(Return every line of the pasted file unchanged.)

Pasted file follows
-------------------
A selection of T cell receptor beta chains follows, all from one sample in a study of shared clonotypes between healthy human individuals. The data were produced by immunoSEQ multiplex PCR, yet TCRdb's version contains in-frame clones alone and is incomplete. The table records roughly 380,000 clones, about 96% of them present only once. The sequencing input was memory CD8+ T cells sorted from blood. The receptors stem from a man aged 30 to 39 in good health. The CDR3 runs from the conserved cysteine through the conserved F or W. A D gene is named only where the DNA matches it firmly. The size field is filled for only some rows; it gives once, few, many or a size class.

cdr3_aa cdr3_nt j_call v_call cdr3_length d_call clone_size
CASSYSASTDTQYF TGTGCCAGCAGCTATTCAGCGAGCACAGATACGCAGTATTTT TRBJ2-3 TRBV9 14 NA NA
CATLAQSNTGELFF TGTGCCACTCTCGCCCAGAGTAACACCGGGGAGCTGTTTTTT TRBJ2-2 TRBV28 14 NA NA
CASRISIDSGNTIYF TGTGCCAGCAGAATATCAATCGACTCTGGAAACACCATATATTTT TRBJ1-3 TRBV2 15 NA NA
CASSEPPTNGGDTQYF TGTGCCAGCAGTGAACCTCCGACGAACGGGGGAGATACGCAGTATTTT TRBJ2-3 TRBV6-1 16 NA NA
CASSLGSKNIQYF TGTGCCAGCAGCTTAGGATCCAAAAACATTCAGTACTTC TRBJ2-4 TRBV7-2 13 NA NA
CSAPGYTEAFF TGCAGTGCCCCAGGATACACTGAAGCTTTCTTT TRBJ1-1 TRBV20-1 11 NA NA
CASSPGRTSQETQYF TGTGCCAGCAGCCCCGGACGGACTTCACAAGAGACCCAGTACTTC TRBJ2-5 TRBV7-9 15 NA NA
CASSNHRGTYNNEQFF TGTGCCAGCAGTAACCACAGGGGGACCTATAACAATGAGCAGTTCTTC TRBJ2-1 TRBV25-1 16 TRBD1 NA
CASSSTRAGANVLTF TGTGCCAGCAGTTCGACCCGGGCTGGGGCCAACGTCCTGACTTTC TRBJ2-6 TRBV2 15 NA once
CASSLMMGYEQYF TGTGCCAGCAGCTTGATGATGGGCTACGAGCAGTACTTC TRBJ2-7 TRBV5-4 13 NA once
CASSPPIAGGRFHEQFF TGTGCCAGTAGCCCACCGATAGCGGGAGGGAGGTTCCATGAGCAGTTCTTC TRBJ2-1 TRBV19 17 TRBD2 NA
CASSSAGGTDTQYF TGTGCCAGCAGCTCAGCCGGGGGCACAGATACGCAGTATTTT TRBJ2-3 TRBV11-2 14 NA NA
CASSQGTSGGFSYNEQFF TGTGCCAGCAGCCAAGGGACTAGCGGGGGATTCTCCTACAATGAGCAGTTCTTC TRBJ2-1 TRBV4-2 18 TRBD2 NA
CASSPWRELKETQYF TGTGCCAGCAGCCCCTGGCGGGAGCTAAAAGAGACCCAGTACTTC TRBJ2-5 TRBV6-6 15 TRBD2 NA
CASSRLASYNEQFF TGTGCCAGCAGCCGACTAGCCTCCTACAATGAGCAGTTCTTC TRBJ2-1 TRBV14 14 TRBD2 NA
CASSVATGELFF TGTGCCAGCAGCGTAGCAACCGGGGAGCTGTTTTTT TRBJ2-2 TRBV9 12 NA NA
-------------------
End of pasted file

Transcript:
A selection of T cell receptor beta chains follows, all from one sample in a study of shared clonotypes between healthy human individuals. The data were produced by immunoSEQ multiplex PCR, yet TCRdb's version contains in-frame clones alone and is incomplete. The table records roughly 380,000 clones, about 96% of them present only once. The sequencing input was memory CD8+ T cells sorted from blood. The receptors stem from a man aged 30 to 39 in good health. The CDR3 runs from the conserved cysteine through the conserved F or W. A D gene is named only where the DNA matches it firmly. The size field is filled for only some rows; it gives once, few, many or a size class.

cdr3_aa cdr3_nt j_call v_call cdr3_length d_call clone_size
CASSYSASTDTQYF TGTGCCAGCAGCTATTCAGCGAGCACAGATACGCAGTATTTT TRBJ2-3 TRBV9 14 NA NA
CATLAQSNTGELFF TGTGCCACTCTCGCCCAGAGTAACACCGGGGAGCTGTTTTTT TRBJ2-2 TRBV28 14 NA NA
CASRISIDSGNTIYF TGTGCCAGCAGAATATCAATCGACTCTGGAAACACCATATATTTT TRBJ1-3 TRBV2 15 NA NA
CASSEPPTNGGDTQYF TGTGCCAGCAGTGAACCTCCGACGAACGGGGGAGATACGCAGTATTTT TRBJ2-3 TRBV6-1 16 NA NA
CASSLGSKNIQYF TGTGCCAGCAGCTTAGGATCCAAAAACATTCAGTACTTC TRBJ2-4 TRBV7-2 13 NA NA
CSAPGYTEAFF TGCAGTGCCCCAGGATACACTGAAGCTTTCTTT TRBJ1-1 TRBV20-1 11 NA NA
CASSPGRTSQETQYF TGTGCCAGCAGCCCCGGACGGACTTCACAAGAGACCCAGTACTTC TRBJ2-5 TRBV7-9 15 NA NA
CASSNHRGTYNNEQFF TGTGCCAGCAGTAACCACAGGGGGACCTATAACAATGAGCAGTTCTTC TRBJ2-1 TRBV25-1 16 TRBD1 NA
CASSSTRAGANVLTF TGTGCCAGCAGTTCGACCCGGGCTGGGGCCAACGTCCTGACTTTC TRBJ2-6 TRBV2 15 NA once
CASSLMMGYEQYF TGTGCCAGCAGCTTGATGATGGGCTACGAGCAGTACTTC TRBJ2-7 TRBV5-4 13 NA once
CASSPPIAGGRFHEQFF TGTGCCAGTAGCCCACCGATAGCGGGAGGGAGGTTCCATGAGCAGTTCTTC TRBJ2-1 TRBV19 17 TRBD2 NA
CASSSAGGTDTQYF TGTGCCAGCAGCTCAGCCGGGGGCACAGATACGCAGTATTTT TRBJ2-3 TRBV11-2 14 NA NA
CASSQGTSGGFSYNEQFF TGTGCCAGCAGCCAAGGGACTAGCGGGGGATTCTCCTACAATGAGCAGTTCTTC TRBJ2-1 TRBV4-2 18 TRBD2 NA
CASSPWRELKETQYF TGTGCCAGCAGCCCCTGGCGGGAGCTAAAAGAGACCCAGTACTTC TRBJ2-5 TRBV6-6 15 TRBD2 NA
CASSRLASYNEQFF TGTGCCAGCAGCCGACTAGCCTCCTACAATGAGCAGTTCTTC TRBJ2-1 TRBV14 14 TRBD2 NA
CASSVATGELFF TGTGCCAGCAGCGTAGCAACCGGGGAGCTGTTTTTT TRBJ2-2 TRBV9 12 NA NA